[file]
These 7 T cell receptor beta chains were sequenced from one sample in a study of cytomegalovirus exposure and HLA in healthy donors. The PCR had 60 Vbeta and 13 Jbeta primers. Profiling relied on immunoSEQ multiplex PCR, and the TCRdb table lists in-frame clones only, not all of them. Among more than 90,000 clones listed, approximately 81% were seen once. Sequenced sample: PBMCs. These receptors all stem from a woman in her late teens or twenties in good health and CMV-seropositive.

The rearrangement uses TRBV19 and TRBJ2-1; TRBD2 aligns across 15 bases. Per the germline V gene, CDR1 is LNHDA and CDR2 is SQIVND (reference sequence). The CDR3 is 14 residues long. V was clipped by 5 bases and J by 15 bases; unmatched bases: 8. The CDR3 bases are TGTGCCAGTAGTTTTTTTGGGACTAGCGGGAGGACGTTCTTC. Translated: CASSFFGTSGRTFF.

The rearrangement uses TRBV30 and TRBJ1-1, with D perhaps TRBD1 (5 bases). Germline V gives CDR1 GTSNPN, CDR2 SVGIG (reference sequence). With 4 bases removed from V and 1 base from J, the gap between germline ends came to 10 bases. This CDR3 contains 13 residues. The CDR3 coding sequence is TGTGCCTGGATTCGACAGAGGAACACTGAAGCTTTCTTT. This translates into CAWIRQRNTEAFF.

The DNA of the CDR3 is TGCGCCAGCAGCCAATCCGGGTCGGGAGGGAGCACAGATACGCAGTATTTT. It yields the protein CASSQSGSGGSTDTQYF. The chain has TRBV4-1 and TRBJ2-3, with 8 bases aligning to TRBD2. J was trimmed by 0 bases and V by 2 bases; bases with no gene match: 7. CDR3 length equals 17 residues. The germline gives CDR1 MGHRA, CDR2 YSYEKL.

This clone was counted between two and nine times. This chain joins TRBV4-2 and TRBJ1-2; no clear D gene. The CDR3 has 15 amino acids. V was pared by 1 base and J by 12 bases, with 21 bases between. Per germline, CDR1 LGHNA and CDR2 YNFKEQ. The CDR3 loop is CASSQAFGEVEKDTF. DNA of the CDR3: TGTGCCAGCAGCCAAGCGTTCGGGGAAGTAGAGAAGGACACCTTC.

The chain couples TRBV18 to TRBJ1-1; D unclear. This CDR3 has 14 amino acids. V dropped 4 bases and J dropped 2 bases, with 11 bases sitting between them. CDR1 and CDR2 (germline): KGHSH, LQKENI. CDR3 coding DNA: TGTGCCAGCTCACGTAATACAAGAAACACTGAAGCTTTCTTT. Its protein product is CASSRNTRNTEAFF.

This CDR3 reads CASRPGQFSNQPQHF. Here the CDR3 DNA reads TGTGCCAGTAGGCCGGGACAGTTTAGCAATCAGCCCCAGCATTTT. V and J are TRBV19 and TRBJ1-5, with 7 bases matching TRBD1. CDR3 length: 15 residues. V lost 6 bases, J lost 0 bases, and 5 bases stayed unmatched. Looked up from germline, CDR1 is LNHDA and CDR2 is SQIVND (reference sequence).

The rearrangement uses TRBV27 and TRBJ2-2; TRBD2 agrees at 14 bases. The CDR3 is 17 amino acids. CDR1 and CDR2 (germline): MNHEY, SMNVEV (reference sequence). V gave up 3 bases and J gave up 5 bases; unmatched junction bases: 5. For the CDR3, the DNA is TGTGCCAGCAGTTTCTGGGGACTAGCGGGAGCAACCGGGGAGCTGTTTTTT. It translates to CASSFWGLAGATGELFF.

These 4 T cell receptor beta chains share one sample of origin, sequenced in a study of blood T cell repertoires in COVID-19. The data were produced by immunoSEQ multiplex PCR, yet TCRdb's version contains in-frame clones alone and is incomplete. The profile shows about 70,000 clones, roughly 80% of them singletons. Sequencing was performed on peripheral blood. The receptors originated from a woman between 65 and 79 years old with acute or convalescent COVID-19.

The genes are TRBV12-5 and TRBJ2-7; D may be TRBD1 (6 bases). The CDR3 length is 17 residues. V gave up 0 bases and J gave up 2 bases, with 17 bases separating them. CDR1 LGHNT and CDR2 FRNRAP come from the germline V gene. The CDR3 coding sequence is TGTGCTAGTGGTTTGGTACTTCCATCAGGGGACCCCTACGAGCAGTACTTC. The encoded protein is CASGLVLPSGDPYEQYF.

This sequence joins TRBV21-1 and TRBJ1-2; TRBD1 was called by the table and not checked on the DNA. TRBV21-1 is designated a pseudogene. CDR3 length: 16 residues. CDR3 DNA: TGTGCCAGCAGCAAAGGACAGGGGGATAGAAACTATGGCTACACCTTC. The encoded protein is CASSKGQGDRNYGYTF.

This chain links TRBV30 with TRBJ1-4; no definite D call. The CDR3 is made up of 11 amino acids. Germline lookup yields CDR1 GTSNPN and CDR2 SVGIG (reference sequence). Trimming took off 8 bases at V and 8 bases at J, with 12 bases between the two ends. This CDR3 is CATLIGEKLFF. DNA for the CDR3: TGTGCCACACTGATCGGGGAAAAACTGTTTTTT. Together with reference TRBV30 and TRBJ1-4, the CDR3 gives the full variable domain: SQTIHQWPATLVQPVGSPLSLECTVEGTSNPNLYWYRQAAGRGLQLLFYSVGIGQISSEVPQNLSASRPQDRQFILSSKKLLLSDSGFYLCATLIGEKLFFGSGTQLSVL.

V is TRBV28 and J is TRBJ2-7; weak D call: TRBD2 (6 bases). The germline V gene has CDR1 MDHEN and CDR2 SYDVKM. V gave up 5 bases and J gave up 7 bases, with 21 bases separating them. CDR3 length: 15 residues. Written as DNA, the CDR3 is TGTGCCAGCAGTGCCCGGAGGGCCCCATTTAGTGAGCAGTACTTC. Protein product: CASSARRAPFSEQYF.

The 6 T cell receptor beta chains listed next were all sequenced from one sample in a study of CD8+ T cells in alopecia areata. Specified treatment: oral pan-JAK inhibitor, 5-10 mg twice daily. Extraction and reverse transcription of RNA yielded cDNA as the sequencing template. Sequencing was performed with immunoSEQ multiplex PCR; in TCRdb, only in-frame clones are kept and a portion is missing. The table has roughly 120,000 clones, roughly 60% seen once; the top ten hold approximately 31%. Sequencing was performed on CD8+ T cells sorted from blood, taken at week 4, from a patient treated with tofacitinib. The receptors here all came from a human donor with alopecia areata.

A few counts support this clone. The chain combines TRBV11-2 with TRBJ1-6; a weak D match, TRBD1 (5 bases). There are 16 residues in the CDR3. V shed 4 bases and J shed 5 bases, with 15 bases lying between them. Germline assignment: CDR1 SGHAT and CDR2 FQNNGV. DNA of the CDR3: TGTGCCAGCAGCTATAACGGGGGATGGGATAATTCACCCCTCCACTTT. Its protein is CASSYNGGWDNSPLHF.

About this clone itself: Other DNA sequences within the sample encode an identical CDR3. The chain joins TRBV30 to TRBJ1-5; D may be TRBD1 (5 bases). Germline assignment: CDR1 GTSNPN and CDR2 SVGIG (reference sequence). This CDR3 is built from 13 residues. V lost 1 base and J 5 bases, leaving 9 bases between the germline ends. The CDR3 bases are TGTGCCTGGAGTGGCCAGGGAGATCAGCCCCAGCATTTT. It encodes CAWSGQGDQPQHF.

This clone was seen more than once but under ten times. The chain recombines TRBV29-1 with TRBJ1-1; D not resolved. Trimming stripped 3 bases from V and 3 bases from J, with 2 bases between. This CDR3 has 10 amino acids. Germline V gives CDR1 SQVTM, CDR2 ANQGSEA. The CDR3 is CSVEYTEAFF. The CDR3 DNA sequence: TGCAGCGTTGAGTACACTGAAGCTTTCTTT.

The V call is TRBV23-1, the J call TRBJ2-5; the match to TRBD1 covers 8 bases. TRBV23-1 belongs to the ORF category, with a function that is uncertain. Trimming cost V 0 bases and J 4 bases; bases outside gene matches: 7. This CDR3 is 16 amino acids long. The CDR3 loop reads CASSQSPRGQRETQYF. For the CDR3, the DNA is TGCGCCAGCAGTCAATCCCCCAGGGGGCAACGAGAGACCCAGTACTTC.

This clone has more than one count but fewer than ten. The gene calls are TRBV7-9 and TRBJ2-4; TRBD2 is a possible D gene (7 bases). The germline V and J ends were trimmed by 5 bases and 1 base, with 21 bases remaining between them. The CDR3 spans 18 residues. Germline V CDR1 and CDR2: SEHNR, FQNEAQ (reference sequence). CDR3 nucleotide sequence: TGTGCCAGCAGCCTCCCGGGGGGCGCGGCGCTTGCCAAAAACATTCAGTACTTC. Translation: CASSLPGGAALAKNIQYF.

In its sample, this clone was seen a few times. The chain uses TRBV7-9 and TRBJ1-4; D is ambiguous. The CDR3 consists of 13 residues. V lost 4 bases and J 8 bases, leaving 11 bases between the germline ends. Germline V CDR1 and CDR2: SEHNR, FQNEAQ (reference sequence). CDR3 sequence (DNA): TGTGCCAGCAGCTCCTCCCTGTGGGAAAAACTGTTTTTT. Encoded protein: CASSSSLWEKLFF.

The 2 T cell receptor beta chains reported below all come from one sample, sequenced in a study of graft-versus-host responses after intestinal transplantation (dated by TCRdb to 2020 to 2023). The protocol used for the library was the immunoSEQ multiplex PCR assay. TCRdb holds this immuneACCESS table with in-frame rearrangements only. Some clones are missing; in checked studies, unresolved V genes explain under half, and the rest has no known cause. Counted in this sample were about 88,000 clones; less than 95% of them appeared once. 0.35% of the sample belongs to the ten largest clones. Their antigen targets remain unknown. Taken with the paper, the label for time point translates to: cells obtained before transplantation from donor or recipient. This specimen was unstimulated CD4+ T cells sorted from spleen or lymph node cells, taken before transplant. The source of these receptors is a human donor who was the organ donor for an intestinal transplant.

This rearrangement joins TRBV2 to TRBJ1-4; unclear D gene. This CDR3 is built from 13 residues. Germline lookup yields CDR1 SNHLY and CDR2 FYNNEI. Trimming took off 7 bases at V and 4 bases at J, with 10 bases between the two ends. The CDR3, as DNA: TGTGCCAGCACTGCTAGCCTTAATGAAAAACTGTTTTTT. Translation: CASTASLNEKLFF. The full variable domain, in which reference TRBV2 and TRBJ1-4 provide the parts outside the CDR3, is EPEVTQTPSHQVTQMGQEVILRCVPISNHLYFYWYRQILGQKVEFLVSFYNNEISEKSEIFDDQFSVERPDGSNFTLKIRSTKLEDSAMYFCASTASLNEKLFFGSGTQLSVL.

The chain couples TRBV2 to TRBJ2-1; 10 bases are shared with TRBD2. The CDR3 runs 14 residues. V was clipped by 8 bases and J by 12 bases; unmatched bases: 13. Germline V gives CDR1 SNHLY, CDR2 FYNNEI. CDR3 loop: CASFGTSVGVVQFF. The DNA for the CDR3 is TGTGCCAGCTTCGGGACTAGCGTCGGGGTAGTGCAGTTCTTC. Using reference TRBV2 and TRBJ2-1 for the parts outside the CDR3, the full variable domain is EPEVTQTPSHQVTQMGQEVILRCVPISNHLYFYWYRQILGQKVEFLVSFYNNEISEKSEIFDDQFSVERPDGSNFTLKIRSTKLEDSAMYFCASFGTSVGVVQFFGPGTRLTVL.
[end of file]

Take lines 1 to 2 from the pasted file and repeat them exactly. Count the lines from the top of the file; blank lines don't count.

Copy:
These 7 T cell receptor beta chains were sequenced from one sample in a study of cytomegalovirus exposure and HLA in healthy donors. The PCR had 60 Vbeta and 13 Jbeta primers. Profiling relied on immunoSEQ multiplex PCR, and the TCRdb table lists in-frame clones only, not all of them. Among more than 90,000 clones listed, approximately 81% were seen once. Sequenced sample: PBMCs. These receptors all stem from a woman in her late teens or twenties in good health and CMV-seropositive.

The rearrangement uses TRBV19 and TRBJ2-1; TRBD2 aligns across 15 bases. Per the germline V gene, CDR1 is LNHDA and CDR2 is SQIVND (reference sequence). The CDR3 is 14 residues long. V was clipped by 5 bases and J by 15 bases; unmatched bases: 8. The CDR3 bases are TGTGCCAGTAGTTTTTTTGGGACTAGCGGGAGGACGTTCTTC. Translated: CASSFFGTSGRTFF.